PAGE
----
Writer and rs21 member Anindya Bhattacharyya charts a recent history of links between Putin and key figures in Western ruling classes – some of whom are now in the vanguard of warmongering against Russia. Solidarity with Ukrainians in their fight against Russian aggression means resisting our rulers everywhere through a new internationalism.
This article is republished from voice.wales.
Protest in London on 6 March 2022. Photo by Steve Eason.
The grim news and footage emerging from Russia’s invasion and levelling of Ukraine have been accompanied by another dismal spectacle – the shrieking 24-hour moralism of warmongering voices in Western political and media circles. Vladimir Putin is the new Hitler, we are told, or even worse than Hitler, as a pundit on MSNBC recently opined.
Britain’s Tory government has unsurprisingly joined this chorus, no doubt welcoming the opportunity to put Boris Johnson’s troubles on the back burner in the spirit of national unity. And Keir Starmer has predictably obliged, withdrawing his previous call for Johnson to resign, while ratcheting up his battle against remnants of the left in Labour.
This loudly declared full spectrum opposition to Putin and all things Russian is occasionally punctured by an embarrassing revelation. There’s no shortage of examples of the recent willingness of political operators – Tory and Labour – to service the Russian super-rich.
Not that the press is that much better. Private Eye reports on how the Daily Telegraph would rake in an estimated £500,000 a year to publish its ‘Russia Beyond The Headlines’ supplement – copy supplied by Russia’s state news agency. This arrangement, dating back to 2007, has been hastily terminated and the content removed from the Telegraph website.
Things were very different 20 years ago. A Times editorial from 2002 praised Putin for ‘the mastery he has acquired in office for intelligent consensus-building’. The context was Putin’s backing for the NATO invasion of Afghanistan in return for Western endorsement of his brutal campaign to crush Chechnya’s separatist movement.
Just a few weeks previously Tony Blair and his press secretary Alastair Campbell had visited Putin in one of his country houses. They dined, drank vodka and played snooker, according to press reports at the time. The deal was sealed – the Chechens were rebranded as ‘Islamist extremists’ and their suppression by Russia retrospectively folded into the’war on terror’.
Campbell for one has tried to justify this by arguing that 20 years ago Putin was a different beast – liberal minded, friendly and open to the West, but enough of a strongman to tame the neoliberal jungle of the Russian economy, which had been decimated with Western connivance under Putin’s predecessor Boris Yeltsin.
But as Campbell’s own account attests, Blair was all too aware of how Putin had secured his political power in Russia through massacres and war crimes in Chechnya. The difference between the bad Putin today and the good one two decades ago wasn’t a new found bloodlust or inclination to bomb civilians. The difference was simply his change in attitudes towards Western imperial interests.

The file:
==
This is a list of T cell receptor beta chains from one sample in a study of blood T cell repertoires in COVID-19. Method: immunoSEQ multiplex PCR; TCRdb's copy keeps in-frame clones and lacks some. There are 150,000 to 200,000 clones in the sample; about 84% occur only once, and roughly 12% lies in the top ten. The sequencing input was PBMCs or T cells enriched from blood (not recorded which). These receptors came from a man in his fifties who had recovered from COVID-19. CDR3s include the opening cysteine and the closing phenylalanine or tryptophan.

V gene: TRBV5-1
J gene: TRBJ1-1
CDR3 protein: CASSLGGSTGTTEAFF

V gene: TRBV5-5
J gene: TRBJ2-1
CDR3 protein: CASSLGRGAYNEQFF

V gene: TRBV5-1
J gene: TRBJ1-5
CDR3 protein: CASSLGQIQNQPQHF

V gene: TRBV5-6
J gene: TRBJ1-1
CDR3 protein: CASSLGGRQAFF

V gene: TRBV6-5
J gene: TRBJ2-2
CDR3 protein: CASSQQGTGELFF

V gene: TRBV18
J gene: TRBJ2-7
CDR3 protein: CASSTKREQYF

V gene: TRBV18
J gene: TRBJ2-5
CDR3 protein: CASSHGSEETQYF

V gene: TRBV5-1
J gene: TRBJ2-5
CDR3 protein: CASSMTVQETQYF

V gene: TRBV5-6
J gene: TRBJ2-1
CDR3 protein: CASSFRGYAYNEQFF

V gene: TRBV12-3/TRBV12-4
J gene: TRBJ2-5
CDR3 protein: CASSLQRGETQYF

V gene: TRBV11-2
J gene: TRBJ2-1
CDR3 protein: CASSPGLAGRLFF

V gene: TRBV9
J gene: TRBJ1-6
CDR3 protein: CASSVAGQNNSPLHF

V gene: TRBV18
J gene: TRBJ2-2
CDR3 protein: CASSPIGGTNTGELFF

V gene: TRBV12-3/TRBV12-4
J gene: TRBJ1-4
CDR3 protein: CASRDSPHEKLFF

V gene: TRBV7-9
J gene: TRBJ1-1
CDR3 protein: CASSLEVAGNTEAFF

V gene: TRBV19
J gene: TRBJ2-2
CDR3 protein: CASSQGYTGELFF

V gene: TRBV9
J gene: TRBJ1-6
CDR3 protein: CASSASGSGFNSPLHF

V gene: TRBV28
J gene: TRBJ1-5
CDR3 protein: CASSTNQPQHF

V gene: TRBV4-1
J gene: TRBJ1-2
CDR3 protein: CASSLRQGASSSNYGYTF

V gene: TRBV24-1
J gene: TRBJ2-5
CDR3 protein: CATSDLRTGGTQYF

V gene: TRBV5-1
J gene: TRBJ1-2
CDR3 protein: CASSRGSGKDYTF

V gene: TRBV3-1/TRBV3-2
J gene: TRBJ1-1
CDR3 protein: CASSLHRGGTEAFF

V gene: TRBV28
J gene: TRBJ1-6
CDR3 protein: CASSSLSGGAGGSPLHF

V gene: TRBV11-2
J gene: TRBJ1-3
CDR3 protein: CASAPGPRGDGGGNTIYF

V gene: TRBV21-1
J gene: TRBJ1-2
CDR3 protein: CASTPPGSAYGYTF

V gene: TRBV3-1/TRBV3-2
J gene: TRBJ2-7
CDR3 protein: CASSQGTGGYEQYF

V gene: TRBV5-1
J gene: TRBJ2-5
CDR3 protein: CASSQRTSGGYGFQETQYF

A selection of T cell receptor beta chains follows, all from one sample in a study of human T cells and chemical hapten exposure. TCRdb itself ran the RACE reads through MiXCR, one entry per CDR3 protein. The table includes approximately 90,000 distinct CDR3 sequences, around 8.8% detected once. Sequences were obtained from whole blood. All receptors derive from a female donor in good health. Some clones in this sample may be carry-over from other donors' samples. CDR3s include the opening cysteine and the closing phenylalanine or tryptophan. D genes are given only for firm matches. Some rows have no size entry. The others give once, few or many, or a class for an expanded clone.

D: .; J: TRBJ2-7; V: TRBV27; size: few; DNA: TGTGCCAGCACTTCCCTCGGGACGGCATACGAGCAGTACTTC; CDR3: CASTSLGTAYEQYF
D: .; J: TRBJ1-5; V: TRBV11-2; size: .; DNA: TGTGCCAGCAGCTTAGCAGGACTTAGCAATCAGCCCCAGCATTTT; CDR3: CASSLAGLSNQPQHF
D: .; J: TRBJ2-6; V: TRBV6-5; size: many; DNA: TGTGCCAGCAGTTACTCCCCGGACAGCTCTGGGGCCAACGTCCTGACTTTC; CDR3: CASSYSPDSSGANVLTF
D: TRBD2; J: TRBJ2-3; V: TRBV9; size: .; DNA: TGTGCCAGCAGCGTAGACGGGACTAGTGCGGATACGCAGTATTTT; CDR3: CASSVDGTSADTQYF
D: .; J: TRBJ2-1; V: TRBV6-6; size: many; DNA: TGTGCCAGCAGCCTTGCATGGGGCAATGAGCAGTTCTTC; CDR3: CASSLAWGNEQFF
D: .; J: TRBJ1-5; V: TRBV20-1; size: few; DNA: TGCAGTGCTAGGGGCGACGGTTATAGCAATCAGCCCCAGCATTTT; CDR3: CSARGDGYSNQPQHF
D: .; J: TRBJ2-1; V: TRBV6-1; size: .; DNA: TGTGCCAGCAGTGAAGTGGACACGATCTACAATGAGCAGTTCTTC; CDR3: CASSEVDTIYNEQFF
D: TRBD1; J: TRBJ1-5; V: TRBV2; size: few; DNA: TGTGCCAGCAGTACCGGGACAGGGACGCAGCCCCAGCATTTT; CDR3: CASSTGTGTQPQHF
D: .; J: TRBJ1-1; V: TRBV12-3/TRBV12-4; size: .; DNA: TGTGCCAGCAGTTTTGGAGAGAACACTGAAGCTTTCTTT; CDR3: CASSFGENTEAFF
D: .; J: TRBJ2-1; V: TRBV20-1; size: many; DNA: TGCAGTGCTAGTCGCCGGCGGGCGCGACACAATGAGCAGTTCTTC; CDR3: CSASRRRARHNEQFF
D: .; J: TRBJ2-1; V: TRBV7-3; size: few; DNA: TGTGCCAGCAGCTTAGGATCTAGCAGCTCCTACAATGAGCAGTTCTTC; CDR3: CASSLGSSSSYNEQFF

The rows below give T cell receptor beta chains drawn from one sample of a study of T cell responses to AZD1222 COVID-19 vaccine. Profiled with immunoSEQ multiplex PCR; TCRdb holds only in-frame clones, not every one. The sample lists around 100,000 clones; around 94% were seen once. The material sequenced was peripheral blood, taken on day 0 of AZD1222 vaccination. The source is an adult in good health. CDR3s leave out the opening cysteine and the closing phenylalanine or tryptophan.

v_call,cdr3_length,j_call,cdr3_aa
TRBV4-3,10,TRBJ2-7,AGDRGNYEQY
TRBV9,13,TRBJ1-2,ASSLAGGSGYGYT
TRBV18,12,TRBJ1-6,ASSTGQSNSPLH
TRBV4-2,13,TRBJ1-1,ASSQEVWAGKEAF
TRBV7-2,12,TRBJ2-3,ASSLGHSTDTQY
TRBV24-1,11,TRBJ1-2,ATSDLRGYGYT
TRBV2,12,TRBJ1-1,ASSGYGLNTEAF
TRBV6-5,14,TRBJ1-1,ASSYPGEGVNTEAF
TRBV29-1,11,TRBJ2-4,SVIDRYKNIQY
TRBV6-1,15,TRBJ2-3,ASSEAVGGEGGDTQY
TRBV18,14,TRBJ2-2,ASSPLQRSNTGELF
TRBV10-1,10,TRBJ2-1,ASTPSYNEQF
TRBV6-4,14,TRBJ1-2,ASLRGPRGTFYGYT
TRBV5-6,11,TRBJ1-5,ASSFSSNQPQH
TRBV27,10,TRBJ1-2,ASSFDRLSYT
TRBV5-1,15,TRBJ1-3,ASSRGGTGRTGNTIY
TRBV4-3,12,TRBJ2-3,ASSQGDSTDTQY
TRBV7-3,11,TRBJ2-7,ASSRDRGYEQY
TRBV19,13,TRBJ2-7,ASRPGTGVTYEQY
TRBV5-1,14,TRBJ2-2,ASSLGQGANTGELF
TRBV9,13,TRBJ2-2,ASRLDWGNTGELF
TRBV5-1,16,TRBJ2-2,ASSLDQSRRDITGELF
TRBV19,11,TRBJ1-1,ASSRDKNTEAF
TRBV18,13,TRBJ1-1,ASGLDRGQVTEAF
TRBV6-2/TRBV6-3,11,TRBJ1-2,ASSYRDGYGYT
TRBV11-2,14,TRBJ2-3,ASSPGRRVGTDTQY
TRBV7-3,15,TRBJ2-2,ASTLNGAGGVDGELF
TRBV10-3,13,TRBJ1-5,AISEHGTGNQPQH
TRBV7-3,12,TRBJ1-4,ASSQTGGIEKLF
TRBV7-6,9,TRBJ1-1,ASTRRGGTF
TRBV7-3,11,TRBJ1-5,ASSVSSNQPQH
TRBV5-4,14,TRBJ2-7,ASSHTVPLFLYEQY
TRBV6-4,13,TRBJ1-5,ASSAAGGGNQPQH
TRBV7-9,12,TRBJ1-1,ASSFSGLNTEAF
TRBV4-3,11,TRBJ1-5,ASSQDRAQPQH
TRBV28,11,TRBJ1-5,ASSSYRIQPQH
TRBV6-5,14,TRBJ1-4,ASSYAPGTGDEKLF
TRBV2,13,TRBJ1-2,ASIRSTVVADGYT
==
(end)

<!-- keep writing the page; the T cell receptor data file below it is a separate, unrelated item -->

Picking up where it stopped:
Blair’s wooing of Putin was almost universally applauded by the media at the time. But there were a few people voicing criticisms. Jeremy Corbyn, then a backbench Labour MP, would regularly speak out to condemn Putin’s crimes in Chechnya. It was Corbyn who criticised Blair for cosying up to the regime, Corbyn who raised the issue of oligarch money sloshing around London, Corbyn who opposed the extradition of Chechen opposition figures from Britain to Russia.
Yet today the very same political forces that cheered on Blair’s disastrous wars – and lauded Putin as a moderate we could do business with – casually smear Corbyn as some sort of Kremlin apologist. Meanwhile Blair as recently as 2014 was still urging the West to ally with Putin in the fight against radical Islam – and indeed the West and Russia did ally to put down the uprisings in Syria against Bashar al-Assad’s regime.
The point here isn’t simply that the political establishment in Britain – whether Tory or New Labour – are ruthless hypocrites every bit as venal as Putin. It is rather that both are products of a global order of gangsters. Putin explicitly told Blair in 2003 that the Iraq invasion had demonstrated that there were no laws when it came to war: ‘The US thinks they can do what they want. Others have to operate by the rules – but not them.’
The danger is hideously clear. We live in a world carved up into rival territories, each ruled by its own caste of gangsters, all armed to the teeth. The US and its allies are the biggest gangsters of the lot – but they are in decline, and sore from decades of fruitless military expenditure in Afghanistan and the Middle East.
Add in global crises such as climate change and the pandemic, and you have a situation that could all too easily explode into a disastrous and protracted world war – as it did a century ago when a previous round of imperialist build-up marched to a bloody conclusion.
The only way of closing down this deadly possibility is to close down the system of militarised and nationalist competition that produced it. And that means a new internationalism, built on the best traditions of the past that unites the working people of all nations against their respective gangsters. Here in Britain, that means supporting the anti-war movement in Russia, solidarity with those fleeing and trapped in Ukraine – but also a consistent, unrelenting opposition to NATO and Western militarism.
Anindya Bhattacharyya is a writer and activist based in London, on Twitter at @bat020